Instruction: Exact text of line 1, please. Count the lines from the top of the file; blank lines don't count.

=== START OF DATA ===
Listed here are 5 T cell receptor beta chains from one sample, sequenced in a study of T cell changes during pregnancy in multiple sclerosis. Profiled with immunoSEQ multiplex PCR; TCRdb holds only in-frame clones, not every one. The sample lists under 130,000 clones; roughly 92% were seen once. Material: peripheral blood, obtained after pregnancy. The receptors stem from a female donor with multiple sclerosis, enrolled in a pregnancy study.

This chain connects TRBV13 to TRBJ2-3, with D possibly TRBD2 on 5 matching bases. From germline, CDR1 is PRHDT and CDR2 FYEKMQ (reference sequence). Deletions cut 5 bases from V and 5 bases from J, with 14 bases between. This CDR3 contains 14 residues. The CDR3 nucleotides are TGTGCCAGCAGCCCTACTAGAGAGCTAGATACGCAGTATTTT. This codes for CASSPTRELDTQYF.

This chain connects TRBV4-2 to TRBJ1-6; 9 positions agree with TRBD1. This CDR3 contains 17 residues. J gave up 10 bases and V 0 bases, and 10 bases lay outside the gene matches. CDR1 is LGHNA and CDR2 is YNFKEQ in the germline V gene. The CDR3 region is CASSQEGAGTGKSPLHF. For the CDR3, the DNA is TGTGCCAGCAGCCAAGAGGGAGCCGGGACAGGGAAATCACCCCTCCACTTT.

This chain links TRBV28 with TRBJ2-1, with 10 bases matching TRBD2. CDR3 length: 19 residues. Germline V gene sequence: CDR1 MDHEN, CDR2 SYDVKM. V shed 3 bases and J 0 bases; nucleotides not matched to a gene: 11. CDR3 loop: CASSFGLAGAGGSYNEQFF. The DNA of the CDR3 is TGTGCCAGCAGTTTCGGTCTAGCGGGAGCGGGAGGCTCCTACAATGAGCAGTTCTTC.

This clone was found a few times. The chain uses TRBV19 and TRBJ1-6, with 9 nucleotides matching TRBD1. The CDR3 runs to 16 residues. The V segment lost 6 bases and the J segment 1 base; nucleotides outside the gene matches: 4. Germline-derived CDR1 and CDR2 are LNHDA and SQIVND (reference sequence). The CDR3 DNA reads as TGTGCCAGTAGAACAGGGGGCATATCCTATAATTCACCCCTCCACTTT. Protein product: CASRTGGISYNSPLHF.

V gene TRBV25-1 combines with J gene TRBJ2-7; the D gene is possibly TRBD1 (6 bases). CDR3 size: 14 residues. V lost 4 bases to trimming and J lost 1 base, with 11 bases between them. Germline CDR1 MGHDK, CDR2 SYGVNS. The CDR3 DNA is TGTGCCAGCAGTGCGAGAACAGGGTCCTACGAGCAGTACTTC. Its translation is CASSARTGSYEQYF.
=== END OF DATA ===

Listed here are 5 T cell receptor beta chains from one sample, sequenced in a study of T cell changes during pregnancy in multiple sclerosis. Profiled with immunoSEQ multiplex PCR; TCRdb holds only in-frame clones, not every one. The sample lists under 130,000 clones; roughly 92% were seen once. Material: peripheral blood, obtained after pregnancy. The receptors stem from a female donor with multiple sclerosis, enrolled in a pregnancy study.